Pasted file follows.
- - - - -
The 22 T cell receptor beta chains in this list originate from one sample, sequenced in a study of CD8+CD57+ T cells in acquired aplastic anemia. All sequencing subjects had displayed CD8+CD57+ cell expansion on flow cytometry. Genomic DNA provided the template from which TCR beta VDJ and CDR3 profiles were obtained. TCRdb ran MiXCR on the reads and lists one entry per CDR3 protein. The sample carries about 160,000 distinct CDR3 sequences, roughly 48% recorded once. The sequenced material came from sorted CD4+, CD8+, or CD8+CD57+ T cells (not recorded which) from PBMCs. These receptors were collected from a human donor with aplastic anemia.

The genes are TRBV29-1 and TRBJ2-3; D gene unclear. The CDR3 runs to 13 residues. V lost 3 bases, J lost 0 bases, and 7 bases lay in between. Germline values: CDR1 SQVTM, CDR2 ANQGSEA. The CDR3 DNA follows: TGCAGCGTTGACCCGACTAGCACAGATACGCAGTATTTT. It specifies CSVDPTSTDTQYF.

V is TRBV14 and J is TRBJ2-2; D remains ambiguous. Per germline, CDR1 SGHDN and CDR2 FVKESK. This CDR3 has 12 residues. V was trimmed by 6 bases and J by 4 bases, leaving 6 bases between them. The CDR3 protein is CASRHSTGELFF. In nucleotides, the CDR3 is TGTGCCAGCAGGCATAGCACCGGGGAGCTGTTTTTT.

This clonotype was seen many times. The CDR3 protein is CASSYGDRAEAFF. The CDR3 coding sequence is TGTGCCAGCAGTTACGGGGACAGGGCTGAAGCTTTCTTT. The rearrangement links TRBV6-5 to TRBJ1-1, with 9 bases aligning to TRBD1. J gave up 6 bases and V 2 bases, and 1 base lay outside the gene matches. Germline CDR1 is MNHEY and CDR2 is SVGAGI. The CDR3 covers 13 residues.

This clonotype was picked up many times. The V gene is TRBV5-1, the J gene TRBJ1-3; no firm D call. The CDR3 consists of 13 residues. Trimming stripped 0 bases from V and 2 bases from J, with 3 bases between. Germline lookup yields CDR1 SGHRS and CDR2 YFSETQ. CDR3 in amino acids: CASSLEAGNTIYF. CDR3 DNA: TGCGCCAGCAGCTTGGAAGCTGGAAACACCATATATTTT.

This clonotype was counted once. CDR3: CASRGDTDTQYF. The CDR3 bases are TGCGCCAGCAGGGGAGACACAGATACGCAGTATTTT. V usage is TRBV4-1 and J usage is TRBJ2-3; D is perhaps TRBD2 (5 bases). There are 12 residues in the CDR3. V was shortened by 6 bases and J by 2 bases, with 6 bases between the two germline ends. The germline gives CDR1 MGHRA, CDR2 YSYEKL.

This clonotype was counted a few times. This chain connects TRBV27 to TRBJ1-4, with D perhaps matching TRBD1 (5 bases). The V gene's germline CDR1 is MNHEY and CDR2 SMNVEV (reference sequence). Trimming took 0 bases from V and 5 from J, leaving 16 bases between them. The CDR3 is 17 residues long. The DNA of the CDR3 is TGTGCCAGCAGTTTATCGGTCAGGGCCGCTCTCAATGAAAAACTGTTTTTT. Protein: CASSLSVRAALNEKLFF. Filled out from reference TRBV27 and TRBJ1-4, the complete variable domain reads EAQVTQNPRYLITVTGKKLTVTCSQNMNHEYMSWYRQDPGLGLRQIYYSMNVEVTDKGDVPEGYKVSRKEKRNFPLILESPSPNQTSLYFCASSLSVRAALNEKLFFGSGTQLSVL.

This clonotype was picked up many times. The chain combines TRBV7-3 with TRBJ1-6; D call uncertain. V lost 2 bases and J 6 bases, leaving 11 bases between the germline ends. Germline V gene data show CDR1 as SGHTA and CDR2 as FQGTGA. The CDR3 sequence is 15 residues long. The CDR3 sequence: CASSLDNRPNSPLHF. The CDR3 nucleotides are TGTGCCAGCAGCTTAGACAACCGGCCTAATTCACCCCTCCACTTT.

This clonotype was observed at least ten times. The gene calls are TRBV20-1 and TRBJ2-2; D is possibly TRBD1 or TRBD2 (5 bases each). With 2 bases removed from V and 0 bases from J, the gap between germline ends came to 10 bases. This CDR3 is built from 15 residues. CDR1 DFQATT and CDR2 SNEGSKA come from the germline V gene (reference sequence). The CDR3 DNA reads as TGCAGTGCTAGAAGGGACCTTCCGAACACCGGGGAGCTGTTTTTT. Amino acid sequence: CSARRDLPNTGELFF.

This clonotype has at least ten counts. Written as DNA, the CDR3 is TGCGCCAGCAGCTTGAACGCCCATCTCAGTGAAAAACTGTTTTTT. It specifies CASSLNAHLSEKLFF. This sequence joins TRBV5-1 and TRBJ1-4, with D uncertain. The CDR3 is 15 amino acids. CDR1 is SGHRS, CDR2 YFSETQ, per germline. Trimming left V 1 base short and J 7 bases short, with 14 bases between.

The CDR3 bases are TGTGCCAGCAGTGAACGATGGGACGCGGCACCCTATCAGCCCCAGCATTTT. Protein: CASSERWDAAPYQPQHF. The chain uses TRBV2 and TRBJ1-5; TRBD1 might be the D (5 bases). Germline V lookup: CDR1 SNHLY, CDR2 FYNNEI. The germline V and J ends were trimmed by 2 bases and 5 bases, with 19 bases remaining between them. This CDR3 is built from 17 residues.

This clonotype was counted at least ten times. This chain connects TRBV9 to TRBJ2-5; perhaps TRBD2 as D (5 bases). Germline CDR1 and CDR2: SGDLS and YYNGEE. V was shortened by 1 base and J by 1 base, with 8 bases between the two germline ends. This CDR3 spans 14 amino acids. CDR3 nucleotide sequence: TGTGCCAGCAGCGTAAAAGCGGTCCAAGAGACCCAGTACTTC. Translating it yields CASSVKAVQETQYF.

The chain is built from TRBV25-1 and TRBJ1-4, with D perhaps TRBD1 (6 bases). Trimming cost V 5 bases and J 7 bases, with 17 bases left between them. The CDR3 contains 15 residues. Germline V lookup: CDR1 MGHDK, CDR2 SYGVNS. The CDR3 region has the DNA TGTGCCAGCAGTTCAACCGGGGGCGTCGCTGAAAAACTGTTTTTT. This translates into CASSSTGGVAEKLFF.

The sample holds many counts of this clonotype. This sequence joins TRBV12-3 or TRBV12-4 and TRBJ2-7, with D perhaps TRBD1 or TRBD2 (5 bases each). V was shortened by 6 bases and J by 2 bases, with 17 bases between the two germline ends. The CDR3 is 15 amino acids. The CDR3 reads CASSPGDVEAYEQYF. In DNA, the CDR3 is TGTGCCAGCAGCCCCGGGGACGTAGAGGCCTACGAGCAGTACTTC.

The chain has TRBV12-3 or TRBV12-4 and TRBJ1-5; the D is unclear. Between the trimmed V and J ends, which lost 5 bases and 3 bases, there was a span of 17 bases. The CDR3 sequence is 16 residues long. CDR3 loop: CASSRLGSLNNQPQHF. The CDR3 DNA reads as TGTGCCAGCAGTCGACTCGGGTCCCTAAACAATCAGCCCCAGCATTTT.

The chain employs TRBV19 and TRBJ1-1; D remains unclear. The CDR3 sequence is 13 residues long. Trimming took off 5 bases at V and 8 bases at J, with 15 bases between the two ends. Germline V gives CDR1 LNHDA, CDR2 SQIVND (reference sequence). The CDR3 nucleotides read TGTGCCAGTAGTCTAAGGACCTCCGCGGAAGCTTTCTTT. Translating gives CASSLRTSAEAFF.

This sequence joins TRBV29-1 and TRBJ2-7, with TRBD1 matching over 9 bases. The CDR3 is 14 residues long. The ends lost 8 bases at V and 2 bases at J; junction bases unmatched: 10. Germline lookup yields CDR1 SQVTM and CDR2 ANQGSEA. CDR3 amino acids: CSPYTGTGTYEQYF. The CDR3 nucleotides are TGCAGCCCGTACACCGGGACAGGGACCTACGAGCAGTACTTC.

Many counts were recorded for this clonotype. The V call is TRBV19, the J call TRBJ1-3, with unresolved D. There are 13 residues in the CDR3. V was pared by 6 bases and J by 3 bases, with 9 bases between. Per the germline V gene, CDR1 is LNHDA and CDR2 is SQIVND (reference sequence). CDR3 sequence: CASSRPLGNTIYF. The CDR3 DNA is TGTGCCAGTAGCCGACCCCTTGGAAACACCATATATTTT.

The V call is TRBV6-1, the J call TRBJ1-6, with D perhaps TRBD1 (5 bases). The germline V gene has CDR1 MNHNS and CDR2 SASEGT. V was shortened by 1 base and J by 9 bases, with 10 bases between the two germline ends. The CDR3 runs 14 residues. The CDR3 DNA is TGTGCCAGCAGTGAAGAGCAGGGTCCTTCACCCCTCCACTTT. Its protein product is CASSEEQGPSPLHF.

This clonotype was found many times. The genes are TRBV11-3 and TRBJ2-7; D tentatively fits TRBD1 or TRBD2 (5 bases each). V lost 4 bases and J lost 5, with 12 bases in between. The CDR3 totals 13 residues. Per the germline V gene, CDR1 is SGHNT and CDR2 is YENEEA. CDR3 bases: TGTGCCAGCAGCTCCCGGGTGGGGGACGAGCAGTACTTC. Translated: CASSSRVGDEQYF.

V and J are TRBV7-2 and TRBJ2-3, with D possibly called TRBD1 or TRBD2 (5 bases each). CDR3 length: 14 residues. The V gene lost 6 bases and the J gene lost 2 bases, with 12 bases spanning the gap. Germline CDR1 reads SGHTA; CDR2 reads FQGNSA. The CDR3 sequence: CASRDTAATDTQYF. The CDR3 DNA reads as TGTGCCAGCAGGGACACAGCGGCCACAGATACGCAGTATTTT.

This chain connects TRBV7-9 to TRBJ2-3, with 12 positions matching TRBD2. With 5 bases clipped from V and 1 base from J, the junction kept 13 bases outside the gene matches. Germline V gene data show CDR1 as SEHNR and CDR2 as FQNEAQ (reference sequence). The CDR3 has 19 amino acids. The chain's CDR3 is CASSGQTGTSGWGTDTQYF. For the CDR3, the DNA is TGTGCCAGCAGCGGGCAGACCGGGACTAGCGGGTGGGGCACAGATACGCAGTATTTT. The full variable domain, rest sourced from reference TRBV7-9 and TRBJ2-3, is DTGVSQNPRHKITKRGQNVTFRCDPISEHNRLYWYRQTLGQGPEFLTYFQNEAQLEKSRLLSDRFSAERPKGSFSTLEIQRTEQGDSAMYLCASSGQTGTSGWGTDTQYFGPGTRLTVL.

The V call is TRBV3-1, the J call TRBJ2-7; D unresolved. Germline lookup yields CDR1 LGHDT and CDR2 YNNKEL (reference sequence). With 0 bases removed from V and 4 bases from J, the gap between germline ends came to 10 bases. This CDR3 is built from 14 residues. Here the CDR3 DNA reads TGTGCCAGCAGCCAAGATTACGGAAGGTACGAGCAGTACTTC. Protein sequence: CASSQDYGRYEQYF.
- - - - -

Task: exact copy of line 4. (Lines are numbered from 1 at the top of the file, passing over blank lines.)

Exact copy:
This clonotype was seen many times. The CDR3 protein is CASSYGDRAEAFF. The CDR3 coding sequence is TGTGCCAGCAGTTACGGGGACAGGGCTGAAGCTTTCTTT. The rearrangement links TRBV6-5 to TRBJ1-1, with 9 bases aligning to TRBD1. J gave up 6 bases and V 2 bases, and 1 base lay outside the gene matches. Germline CDR1 is MNHEY and CDR2 is SVGAGI. The CDR3 covers 13 residues.